PESHAWAR: The Fata Reforms Committee has proposed a set of “parallel and concurrent” political, administrative, judicial and security reforms, as well as a massive reconstruction and rehabilitation programme, to prepare the Federally Administered Tribal Areas for a ‘five-year transition period’ for merger into Khyber Pakhtunkhwa, it has been revealed.
“People of Fata have seen nothing but war and turmoil in the past 30 years. They now deserve peace, development and citizens’ rights,” the document containing the final draft of recommendations said.
Sartaj Aziz, Adviser to the Prime Minister on Foreign Affairs, who heads the committee, will submit his report to Prime Minister Nawaz Sharif upon his return from Britain later this month.
The committee, constituted by Mr Sharif on Nov 8 last year, includes National Security Adviser retired Lt Gen Nasser Janjua, Minister for Law and Justice Zahid Hamid and Minister for States and Frontier Regions, retired Lt Gen Abdul Qadir Baloch.
Members of the committee have visited all the tribal regions and held discussions with tribal elders, tribal representatives and government officials to elicit their views on reforms and the future status of Fata. The national security adviser provided input from the General Headquarters.
“The general drift (of the recommendations) is towards a merger,” a knowledgeable source told Dawn. “This seems to be the only workable and viable option,” he said.
The military, a key stakeholder in the ongoing deliberations concerning the future of Fata, has also given its feedback on the recommendations, a senior security official said.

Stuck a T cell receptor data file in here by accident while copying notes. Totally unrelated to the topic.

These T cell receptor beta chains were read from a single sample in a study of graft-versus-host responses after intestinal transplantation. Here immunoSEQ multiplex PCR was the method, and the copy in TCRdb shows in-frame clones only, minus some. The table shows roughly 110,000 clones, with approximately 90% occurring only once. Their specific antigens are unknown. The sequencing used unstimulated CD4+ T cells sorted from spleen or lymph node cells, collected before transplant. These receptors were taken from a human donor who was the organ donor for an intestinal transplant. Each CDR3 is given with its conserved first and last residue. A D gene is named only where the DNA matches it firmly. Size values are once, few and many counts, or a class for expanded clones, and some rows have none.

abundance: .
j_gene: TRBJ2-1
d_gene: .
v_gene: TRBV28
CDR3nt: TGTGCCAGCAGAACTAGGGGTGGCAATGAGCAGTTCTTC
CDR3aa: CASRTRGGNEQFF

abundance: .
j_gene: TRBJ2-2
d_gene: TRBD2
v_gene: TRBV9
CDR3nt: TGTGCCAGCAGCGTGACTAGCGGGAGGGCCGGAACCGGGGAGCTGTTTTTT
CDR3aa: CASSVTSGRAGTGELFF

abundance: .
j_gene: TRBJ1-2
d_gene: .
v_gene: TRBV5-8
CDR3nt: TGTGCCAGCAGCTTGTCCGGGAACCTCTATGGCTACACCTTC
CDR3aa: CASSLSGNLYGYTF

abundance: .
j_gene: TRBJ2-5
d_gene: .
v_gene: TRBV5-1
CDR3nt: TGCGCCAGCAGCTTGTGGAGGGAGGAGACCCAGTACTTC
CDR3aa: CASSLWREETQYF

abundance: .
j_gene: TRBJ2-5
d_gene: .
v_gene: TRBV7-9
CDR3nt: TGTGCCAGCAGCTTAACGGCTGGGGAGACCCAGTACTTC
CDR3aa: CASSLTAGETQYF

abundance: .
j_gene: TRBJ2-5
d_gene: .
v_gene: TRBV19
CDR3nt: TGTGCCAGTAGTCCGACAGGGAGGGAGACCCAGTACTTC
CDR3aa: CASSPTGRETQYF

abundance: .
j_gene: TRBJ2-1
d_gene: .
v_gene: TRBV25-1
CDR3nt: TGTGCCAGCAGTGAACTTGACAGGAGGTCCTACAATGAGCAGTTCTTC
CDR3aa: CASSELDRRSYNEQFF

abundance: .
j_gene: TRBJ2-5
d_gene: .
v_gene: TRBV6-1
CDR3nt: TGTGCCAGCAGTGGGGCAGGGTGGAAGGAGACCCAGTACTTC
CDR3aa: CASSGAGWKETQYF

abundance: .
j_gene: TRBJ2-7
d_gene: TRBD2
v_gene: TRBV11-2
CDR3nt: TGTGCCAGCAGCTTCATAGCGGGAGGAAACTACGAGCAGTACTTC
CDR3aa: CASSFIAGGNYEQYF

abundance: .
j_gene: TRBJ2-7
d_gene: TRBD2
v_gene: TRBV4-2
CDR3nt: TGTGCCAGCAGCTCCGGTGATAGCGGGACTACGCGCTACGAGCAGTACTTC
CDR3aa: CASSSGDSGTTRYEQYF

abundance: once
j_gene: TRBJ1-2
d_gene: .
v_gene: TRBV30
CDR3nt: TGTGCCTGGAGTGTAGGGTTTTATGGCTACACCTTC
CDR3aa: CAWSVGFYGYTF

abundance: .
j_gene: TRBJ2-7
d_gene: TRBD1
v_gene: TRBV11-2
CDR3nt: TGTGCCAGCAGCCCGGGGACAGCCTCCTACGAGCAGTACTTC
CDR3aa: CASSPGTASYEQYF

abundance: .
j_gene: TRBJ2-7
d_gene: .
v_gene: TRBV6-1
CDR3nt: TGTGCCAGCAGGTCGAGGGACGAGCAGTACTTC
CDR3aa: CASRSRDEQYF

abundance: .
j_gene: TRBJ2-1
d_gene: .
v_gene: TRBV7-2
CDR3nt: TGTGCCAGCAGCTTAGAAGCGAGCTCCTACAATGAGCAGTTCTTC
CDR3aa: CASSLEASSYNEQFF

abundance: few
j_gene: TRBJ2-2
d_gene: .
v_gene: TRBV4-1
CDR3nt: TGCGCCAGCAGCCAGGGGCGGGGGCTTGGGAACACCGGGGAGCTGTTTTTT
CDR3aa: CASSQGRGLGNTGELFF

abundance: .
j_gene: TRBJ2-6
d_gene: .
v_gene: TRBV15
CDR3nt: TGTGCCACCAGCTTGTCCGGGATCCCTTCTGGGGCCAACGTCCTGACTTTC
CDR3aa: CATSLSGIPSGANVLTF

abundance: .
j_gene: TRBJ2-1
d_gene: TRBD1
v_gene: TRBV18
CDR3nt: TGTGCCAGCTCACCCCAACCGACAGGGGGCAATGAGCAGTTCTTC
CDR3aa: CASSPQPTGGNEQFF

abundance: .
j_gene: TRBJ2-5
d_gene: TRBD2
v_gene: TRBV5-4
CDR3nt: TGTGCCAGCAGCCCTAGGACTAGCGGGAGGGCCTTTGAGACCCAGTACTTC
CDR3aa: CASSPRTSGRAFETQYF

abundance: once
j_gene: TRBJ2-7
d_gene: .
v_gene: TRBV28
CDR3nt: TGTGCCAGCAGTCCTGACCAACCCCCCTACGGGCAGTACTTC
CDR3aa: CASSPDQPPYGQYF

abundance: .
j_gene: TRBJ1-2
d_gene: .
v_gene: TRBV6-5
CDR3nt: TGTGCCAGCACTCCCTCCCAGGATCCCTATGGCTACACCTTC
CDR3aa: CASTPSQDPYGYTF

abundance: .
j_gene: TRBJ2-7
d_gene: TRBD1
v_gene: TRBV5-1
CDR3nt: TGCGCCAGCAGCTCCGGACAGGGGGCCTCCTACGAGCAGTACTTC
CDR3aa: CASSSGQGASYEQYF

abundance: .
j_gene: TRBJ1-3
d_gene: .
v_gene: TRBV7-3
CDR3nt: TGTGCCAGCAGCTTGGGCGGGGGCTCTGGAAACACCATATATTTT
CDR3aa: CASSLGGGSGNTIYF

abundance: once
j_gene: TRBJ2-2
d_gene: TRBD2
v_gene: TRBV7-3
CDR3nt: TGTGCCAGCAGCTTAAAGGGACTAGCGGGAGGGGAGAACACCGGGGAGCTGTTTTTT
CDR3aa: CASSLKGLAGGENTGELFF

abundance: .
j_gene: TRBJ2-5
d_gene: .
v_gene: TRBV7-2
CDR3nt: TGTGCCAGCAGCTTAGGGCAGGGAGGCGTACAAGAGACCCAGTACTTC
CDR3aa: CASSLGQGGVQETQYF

“There is no disagreement here,” he said. “We all agree that Fata has to settle now and it has to be streamlined,” the official said. “The only consideration is that whatever timeframe we may follow it has to be realistic and it has to be with consultation and concurrence of all stakeholders.”
Sartaj Aziz declined to comment or discuss the content of the committee report.
The recommendations echo sentiment within the civil-military establishment that after decades of turmoil, Fata is now poised for a change. “Due to new ground realities and regional security imperatives, marginal or short-term measures would not serve the purpose,” the committee noted.
Not part of the recommendations, Dawn has learnt on good authority that a proposal is also “actively’ under discussion to put Fata under a separate administrative control with full administrative, legal and financial powers to push and oversee the transition period towards merger.
“There is a need for total and full focus on Fata,” a competent source said. “One thing is obvious: the current scheme of things with regard to Fata is not working,” the source said. “Call him the CEO, call him the deputy governor, but he has to be a person with undivided attention and who is effective and can push things through.”
Rehabilitation and reconstruction
The committee set the end of 2016 as the target date for the return of temporarily displaced persons and the completion of reconstruction before the end of 2017. “This gigantic task will require much larger financial resources and coordination,” the committee pointed out.